Coslet may have lied in hearing, prosecutor says

August 17, 1991

An Oakland, Calif., prosecutor said New York Jets coach Bruce Coslet may have lied in a pre-trial hearing to help longtime friend Michael Blatt, who is accused of murder, the New York Post reported yesterday.

But Tori Verber, a law clerk in the San Joaquin County District Attorney's Office in Stockton, said that, "At no time has this office considered perjury charges against Mr. Coslet."

Blatt, a college friend of Coslet's and a former interim general manager of the Seattle Seahawks, is charged with first-degree murder and conspiracy to commit murder in the killing of Laurence Carnegie.

According to the prosecution, Blatt believed Carnegie, a friend of Seahawks owner Ken Behring, was responsible for the decision not to name Blatt as the Seahawks' full-time general manager -- and ordered Carnegie's death soon after former Los Angeles Raiders coach Tom Flores got the job.

Two former Pacific football players were convicted of first-degree murder in the case. They testified at Blatt's first trial, which ended in a hung jury, that Blatt hired them to kill Carnegie.

Blatt's second trial began Monday. A change of venue from Stockton was ordered before the first trial.

In a pre-trial hearing here three weeks ago, Coslet gave testimony by telephone about a phone conversation he had with Blatt in early 1989, when Blatt was the Seahawks' interim GM. Blansett reminded the coach he was under oath after Coslet testified that what he told sheriff's investigators earlier about the phone call was incorrect.

Coslet told investigators that during the conversation that Blatt told him he was not going to be named permanent general manager. But in the recent pre-trial hearing, Coslet said he had been in error and that what Blatt told him was that the Seahawks' owners had decided to keep Chuck Knox as head coach so he, Blatt, could not help Coslet land that job.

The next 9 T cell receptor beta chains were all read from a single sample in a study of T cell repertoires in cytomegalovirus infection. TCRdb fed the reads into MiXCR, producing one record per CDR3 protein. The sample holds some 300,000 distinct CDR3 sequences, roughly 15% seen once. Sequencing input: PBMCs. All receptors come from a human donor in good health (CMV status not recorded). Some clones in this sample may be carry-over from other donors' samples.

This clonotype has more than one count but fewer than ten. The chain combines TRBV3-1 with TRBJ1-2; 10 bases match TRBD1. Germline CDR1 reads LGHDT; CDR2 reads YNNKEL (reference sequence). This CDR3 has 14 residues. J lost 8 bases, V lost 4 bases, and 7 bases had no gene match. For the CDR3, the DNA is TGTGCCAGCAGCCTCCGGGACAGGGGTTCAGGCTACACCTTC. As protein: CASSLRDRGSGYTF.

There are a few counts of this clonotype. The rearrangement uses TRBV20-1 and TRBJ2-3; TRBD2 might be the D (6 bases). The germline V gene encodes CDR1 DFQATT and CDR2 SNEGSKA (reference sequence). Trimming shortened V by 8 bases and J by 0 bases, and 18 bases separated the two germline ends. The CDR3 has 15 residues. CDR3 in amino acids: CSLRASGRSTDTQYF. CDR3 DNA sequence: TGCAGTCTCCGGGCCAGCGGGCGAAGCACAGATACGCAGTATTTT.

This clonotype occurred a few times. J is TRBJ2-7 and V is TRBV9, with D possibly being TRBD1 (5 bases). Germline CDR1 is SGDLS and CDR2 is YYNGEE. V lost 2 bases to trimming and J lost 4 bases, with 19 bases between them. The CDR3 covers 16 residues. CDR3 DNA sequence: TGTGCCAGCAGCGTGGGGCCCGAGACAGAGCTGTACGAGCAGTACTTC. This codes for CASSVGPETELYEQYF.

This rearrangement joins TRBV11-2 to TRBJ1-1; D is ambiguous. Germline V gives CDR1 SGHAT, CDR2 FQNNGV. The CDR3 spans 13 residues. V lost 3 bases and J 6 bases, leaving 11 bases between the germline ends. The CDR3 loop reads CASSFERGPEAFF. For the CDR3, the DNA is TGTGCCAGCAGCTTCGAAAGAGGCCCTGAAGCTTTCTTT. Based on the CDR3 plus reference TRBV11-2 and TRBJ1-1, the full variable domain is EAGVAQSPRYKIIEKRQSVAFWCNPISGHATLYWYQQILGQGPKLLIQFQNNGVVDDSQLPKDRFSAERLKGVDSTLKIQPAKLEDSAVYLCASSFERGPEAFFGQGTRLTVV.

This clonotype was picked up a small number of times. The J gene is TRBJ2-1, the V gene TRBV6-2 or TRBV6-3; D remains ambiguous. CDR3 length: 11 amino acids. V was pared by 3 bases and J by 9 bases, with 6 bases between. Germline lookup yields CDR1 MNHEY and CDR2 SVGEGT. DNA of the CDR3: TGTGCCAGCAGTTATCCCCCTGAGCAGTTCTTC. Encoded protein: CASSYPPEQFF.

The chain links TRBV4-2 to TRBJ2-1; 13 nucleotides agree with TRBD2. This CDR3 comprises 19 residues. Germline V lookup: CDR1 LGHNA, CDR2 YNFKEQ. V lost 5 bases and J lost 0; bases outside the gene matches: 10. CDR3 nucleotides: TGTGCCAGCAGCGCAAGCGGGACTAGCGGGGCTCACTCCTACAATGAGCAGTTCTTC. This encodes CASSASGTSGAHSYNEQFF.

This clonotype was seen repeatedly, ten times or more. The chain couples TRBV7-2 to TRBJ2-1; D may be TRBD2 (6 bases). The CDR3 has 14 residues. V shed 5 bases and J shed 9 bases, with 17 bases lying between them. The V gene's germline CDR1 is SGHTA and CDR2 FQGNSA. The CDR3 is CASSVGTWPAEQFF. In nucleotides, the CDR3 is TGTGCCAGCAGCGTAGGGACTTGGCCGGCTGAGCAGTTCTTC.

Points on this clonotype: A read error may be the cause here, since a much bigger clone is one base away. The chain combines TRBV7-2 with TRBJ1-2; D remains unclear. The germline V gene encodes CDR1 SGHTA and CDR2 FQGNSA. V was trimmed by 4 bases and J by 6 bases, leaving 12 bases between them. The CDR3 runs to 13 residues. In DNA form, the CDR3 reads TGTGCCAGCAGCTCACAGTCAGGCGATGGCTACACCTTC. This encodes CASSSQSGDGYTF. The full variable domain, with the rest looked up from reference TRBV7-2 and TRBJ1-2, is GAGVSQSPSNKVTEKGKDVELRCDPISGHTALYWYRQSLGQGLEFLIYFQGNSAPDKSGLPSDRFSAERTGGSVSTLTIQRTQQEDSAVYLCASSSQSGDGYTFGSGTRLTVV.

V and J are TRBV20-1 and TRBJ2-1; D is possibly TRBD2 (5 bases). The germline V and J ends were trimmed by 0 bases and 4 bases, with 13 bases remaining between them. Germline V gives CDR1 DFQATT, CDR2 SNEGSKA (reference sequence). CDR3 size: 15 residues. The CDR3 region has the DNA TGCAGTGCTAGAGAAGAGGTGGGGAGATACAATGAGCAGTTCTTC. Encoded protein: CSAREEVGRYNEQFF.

* RAMS: First-round draft pick Todd Lyght signed a five-year contract believed to be worth about $5.6 million, just 16 days before the team's NFL season opener.

Lyght, a cornerback from Notre Dame and the fifth player taken in the NFL draft, becomes the highest-paid rookie in club history.

Lyght, who will receive a signing bonus thought to be about $2.5 million, said he was satisfied with the deal, which averages $200,000 in base salary.

"You can't do anything in this world without money," said Lyght, who missed 30 days of training camp. "I feel good for my family. I'll be able to help out people that are close to me."

* BUCCANEERS: Pro Bowl cornerback Wayne Haddix ended his holdout by signing a two-year contract believed to be worth just more than $1 million.

"I think it was a just a matter of me realizing the season is getting close and I want to be there," said Haddix, who missed 28 days of training camp. "I talked to my agent and told him to get it done."

Although terms of the contract were not disclosed, media reports say the deal calls for a base salary of $425,000 this season and $500,000 in 1992. By playing at least eight games, Haddix would receive a $50,000 bonus each year. He would receive another $25,000 in 1992 if he is in the game on at least 60 percent of the team's defensive plays.

* EAGLES: Rich Kotite wrapped up training camp at West Chester University, satisfied his team is mentally and physically ready for the coming season.

Kotite's first training camp featured shorter practices, fewer double sessions and less post-practice running than the camps Ryan directed. The Eagles stressed the mental side of the game, Kotite said, and worked hard on maintaining their concentration and focus.

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